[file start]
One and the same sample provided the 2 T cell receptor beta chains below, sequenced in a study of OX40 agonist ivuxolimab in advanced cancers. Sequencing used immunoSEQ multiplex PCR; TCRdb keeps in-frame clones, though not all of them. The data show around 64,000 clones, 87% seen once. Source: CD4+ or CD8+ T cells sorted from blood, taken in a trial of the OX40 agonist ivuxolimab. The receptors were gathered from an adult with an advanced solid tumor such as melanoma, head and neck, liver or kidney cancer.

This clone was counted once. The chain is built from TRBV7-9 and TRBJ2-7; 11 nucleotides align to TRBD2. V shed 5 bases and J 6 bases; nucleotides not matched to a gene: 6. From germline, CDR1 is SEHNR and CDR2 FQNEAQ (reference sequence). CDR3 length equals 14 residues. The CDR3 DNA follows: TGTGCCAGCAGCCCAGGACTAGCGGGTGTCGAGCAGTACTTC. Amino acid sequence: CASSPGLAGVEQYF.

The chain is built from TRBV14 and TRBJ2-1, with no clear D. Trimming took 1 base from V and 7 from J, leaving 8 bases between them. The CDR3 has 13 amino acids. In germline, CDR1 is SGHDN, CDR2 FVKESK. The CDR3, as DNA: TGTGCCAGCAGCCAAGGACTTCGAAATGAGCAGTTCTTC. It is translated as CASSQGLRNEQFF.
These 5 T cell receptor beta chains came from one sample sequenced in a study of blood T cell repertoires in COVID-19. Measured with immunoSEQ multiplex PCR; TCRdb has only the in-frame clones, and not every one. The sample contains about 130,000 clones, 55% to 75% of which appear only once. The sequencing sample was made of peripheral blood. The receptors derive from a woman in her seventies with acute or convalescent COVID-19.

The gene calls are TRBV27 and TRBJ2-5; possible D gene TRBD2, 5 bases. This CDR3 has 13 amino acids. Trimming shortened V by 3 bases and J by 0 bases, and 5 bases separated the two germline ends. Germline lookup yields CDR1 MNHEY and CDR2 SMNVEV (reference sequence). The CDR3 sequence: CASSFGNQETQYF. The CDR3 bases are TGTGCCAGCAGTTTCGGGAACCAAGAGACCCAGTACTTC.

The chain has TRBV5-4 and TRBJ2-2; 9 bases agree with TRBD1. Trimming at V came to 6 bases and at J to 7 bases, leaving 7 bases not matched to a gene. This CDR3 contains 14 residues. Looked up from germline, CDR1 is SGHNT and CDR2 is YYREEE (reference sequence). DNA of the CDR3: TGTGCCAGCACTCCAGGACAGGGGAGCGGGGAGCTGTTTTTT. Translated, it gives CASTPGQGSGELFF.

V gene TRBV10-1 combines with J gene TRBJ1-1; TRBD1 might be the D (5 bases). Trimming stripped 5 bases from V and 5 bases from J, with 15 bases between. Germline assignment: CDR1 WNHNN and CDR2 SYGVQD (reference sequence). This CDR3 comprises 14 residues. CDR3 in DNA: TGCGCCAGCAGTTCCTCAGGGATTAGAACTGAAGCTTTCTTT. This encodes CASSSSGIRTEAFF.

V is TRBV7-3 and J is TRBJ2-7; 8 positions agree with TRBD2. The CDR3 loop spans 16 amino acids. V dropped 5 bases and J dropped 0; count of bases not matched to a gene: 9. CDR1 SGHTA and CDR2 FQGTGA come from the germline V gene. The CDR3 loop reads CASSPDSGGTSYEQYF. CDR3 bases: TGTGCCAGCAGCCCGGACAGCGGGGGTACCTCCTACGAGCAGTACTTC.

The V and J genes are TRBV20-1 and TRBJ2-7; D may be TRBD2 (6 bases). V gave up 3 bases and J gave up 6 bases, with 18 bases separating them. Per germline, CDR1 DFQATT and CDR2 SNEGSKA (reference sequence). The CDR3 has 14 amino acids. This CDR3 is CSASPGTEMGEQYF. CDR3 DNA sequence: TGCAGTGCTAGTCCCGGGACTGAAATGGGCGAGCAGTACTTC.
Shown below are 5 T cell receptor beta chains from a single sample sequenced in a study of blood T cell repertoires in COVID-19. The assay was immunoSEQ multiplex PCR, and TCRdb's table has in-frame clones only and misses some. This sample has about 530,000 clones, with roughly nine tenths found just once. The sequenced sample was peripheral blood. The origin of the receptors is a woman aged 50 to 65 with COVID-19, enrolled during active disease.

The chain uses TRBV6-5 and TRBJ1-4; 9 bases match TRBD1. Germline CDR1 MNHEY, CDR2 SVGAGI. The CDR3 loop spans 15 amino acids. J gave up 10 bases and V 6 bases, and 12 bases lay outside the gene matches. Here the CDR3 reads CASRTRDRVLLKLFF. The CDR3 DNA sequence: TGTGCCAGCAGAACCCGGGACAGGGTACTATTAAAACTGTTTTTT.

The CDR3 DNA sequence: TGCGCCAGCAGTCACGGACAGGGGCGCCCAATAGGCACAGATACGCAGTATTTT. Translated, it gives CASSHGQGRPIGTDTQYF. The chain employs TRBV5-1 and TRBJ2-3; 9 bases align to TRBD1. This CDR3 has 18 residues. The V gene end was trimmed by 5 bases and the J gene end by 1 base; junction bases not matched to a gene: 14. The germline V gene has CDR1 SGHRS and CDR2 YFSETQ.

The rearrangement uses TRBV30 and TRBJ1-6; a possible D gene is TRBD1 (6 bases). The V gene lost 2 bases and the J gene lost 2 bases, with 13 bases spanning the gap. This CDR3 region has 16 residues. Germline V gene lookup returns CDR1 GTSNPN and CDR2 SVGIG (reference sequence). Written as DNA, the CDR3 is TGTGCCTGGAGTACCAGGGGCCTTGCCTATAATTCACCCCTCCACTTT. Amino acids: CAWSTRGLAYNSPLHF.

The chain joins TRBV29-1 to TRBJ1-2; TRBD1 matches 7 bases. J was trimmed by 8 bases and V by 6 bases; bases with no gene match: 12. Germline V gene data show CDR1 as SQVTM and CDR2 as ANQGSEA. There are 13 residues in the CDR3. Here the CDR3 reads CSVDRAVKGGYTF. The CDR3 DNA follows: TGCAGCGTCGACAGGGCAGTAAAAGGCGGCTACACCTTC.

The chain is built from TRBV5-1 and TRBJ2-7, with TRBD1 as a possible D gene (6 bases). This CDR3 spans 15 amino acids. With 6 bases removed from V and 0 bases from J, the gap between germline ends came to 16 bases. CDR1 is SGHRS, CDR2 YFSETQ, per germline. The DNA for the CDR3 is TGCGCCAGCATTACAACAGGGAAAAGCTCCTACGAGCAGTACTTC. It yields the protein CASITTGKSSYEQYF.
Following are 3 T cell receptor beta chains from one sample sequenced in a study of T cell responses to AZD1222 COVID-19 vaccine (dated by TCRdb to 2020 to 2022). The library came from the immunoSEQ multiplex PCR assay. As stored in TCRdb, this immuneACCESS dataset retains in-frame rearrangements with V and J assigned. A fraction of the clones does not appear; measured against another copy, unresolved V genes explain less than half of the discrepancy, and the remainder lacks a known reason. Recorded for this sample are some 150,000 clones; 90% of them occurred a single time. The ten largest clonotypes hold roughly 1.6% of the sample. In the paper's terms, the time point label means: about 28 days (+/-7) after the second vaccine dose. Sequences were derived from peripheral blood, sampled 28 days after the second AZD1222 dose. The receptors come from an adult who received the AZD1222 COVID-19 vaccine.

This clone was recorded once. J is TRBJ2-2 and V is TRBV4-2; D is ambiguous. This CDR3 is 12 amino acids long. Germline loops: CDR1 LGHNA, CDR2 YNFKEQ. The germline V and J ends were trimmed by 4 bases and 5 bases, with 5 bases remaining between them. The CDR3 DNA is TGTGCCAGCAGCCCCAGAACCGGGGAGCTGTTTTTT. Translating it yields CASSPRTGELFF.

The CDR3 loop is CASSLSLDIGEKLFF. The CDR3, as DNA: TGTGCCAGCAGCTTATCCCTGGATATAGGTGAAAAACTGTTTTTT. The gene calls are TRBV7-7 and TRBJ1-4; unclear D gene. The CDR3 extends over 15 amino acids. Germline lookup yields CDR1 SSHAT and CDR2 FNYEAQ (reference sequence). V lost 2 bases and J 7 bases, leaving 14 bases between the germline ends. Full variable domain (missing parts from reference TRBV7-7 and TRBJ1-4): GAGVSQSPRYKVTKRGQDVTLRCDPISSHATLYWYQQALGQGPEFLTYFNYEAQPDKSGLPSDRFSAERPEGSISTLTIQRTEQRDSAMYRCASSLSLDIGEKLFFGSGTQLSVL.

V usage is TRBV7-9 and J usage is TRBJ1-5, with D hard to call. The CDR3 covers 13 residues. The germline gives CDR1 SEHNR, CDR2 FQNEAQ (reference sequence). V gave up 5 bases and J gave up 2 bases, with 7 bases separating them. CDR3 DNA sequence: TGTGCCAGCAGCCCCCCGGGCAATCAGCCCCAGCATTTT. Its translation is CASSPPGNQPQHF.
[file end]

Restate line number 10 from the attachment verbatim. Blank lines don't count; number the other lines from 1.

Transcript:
Shown below are 5 T cell receptor beta chains from a single sample sequenced in a study of blood T cell repertoires in COVID-19. The assay was immunoSEQ multiplex PCR, and TCRdb's table has in-frame clones only and misses some. This sample has about 530,000 clones, with roughly nine tenths found just once. The sequenced sample was peripheral blood. The origin of the receptors is a woman aged 50 to 65 with COVID-19, enrolled during active disease.